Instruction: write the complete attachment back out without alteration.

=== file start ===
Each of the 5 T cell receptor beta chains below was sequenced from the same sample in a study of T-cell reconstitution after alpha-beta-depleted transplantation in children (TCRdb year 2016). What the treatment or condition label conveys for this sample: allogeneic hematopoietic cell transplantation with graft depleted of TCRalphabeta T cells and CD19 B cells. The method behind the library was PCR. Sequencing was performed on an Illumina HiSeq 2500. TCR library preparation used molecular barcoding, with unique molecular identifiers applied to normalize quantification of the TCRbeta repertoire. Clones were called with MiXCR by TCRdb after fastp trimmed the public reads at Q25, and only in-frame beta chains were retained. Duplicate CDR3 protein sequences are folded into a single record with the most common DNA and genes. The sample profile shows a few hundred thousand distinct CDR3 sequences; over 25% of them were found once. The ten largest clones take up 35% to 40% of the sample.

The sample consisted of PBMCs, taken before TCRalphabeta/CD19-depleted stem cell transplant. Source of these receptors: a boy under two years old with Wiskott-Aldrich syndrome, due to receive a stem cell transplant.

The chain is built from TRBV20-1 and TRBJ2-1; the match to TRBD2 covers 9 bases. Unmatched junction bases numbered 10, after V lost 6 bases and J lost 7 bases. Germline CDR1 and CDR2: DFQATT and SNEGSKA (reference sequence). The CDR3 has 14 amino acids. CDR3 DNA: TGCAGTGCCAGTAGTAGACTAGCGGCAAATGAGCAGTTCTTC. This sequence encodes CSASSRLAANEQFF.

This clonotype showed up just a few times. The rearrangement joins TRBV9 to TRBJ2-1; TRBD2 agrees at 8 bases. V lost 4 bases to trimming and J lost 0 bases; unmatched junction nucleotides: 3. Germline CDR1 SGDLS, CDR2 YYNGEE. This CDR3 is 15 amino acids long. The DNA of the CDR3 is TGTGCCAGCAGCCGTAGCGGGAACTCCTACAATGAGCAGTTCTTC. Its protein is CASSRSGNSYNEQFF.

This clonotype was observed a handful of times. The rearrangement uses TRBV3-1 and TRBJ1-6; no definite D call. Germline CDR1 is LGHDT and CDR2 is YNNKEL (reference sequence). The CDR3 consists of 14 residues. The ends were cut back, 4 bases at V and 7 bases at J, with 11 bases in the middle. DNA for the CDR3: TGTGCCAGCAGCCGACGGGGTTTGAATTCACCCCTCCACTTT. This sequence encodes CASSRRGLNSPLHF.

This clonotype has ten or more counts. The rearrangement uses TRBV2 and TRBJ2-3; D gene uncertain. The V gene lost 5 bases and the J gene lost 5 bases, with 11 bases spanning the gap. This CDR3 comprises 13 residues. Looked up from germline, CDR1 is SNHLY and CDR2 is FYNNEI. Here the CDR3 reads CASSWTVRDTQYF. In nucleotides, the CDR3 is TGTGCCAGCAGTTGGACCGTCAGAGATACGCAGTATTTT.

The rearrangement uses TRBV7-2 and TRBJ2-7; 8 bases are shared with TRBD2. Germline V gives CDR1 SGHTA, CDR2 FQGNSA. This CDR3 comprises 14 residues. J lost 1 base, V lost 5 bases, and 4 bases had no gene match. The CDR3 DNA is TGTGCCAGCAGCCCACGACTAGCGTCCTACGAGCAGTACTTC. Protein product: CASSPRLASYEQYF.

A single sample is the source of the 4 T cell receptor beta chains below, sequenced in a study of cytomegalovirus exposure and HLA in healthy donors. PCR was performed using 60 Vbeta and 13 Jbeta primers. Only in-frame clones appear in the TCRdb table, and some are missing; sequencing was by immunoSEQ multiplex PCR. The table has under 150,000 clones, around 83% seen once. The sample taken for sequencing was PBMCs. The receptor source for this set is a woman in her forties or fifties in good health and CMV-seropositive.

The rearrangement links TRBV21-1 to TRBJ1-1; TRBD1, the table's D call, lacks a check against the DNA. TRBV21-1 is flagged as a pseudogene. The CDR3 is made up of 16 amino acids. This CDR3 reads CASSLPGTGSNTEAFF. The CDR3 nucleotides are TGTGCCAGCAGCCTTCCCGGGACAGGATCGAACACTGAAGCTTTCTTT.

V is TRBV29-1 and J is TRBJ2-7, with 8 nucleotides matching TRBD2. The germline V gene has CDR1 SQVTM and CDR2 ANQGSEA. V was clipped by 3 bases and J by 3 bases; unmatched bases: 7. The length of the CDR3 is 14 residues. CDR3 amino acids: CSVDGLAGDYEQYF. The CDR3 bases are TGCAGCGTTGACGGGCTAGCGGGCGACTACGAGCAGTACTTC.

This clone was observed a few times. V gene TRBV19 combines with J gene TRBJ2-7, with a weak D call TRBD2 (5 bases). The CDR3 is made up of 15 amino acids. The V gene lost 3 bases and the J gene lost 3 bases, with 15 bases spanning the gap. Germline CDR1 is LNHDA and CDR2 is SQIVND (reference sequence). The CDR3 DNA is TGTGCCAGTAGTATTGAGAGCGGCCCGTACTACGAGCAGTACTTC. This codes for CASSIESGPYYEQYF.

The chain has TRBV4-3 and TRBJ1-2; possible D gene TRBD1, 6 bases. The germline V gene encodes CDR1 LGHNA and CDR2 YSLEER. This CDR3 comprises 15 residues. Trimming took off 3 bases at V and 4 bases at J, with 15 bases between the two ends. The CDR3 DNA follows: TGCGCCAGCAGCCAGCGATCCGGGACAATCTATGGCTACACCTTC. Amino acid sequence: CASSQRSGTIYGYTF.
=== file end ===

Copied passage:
Each of the 5 T cell receptor beta chains below was sequenced from the same sample in a study of T-cell reconstitution after alpha-beta-depleted transplantation in children (TCRdb year 2016). What the treatment or condition label conveys for this sample: allogeneic hematopoietic cell transplantation with graft depleted of TCRalphabeta T cells and CD19 B cells. The method behind the library was PCR. Sequencing was performed on an Illumina HiSeq 2500. TCR library preparation used molecular barcoding, with unique molecular identifiers applied to normalize quantification of the TCRbeta repertoire. Clones were called with MiXCR by TCRdb after fastp trimmed the public reads at Q25, and only in-frame beta chains were retained. Duplicate CDR3 protein sequences are folded into a single record with the most common DNA and genes. The sample profile shows a few hundred thousand distinct CDR3 sequences; over 25% of them were found once. The ten largest clones take up 35% to 40% of the sample.

The sample consisted of PBMCs, taken before TCRalphabeta/CD19-depleted stem cell transplant. Source of these receptors: a boy under two years old with Wiskott-Aldrich syndrome, due to receive a stem cell transplant.

The chain is built from TRBV20-1 and TRBJ2-1; the match to TRBD2 covers 9 bases. Unmatched junction bases numbered 10, after V lost 6 bases and J lost 7 bases. Germline CDR1 and CDR2: DFQATT and SNEGSKA (reference sequence). The CDR3 has 14 amino acids. CDR3 DNA: TGCAGTGCCAGTAGTAGACTAGCGGCAAATGAGCAGTTCTTC. This sequence encodes CSASSRLAANEQFF.

This clonotype showed up just a few times. The rearrangement joins TRBV9 to TRBJ2-1; TRBD2 agrees at 8 bases. V lost 4 bases to trimming and J lost 0 bases; unmatched junction nucleotides: 3. Germline CDR1 SGDLS, CDR2 YYNGEE. This CDR3 is 15 amino acids long. The DNA of the CDR3 is TGTGCCAGCAGCCGTAGCGGGAACTCCTACAATGAGCAGTTCTTC. Its protein is CASSRSGNSYNEQFF.

This clonotype was observed a handful of times. The rearrangement uses TRBV3-1 and TRBJ1-6; no definite D call. Germline CDR1 is LGHDT and CDR2 is YNNKEL (reference sequence). The CDR3 consists of 14 residues. The ends were cut back, 4 bases at V and 7 bases at J, with 11 bases in the middle. DNA for the CDR3: TGTGCCAGCAGCCGACGGGGTTTGAATTCACCCCTCCACTTT. This sequence encodes CASSRRGLNSPLHF.

This clonotype has ten or more counts. The rearrangement uses TRBV2 and TRBJ2-3; D gene uncertain. The V gene lost 5 bases and the J gene lost 5 bases, with 11 bases spanning the gap. This CDR3 comprises 13 residues. Looked up from germline, CDR1 is SNHLY and CDR2 is FYNNEI. Here the CDR3 reads CASSWTVRDTQYF. In nucleotides, the CDR3 is TGTGCCAGCAGTTGGACCGTCAGAGATACGCAGTATTTT.

The rearrangement uses TRBV7-2 and TRBJ2-7; 8 bases are shared with TRBD2. Germline V gives CDR1 SGHTA, CDR2 FQGNSA. This CDR3 comprises 14 residues. J lost 1 base, V lost 5 bases, and 4 bases had no gene match. The CDR3 DNA is TGTGCCAGCAGCCCACGACTAGCGTCCTACGAGCAGTACTTC. Protein product: CASSPRLASYEQYF.

A single sample is the source of the 4 T cell receptor beta chains below, sequenced in a study of cytomegalovirus exposure and HLA in healthy donors. PCR was performed using 60 Vbeta and 13 Jbeta primers. Only in-frame clones appear in the TCRdb table, and some are missing; sequencing was by immunoSEQ multiplex PCR. The table has under 150,000 clones, around 83% seen once. The sample taken for sequencing was PBMCs. The receptor source for this set is a woman in her forties or fifties in good health and CMV-seropositive.

The rearrangement links TRBV21-1 to TRBJ1-1; TRBD1, the table's D call, lacks a check against the DNA. TRBV21-1 is flagged as a pseudogene. The CDR3 is made up of 16 amino acids. This CDR3 reads CASSLPGTGSNTEAFF. The CDR3 nucleotides are TGTGCCAGCAGCCTTCCCGGGACAGGATCGAACACTGAAGCTTTCTTT.

V is TRBV29-1 and J is TRBJ2-7, with 8 nucleotides matching TRBD2. The germline V gene has CDR1 SQVTM and CDR2 ANQGSEA. V was clipped by 3 bases and J by 3 bases; unmatched bases: 7. The length of the CDR3 is 14 residues. CDR3 amino acids: CSVDGLAGDYEQYF. The CDR3 bases are TGCAGCGTTGACGGGCTAGCGGGCGACTACGAGCAGTACTTC.

This clone was observed a few times. V gene TRBV19 combines with J gene TRBJ2-7, with a weak D call TRBD2 (5 bases). The CDR3 is made up of 15 amino acids. The V gene lost 3 bases and the J gene lost 3 bases, with 15 bases spanning the gap. Germline CDR1 is LNHDA and CDR2 is SQIVND (reference sequence). The CDR3 DNA is TGTGCCAGTAGTATTGAGAGCGGCCCGTACTACGAGCAGTACTTC. This codes for CASSIESGPYYEQYF.

The chain has TRBV4-3 and TRBJ1-2; possible D gene TRBD1, 6 bases. The germline V gene encodes CDR1 LGHNA and CDR2 YSLEER. This CDR3 comprises 15 residues. Trimming took off 3 bases at V and 4 bases at J, with 15 bases between the two ends. The CDR3 DNA follows: TGCGCCAGCAGCCAGCGATCCGGGACAATCTATGGCTACACCTTC. Amino acid sequence: CASSQRSGTIYGYTF.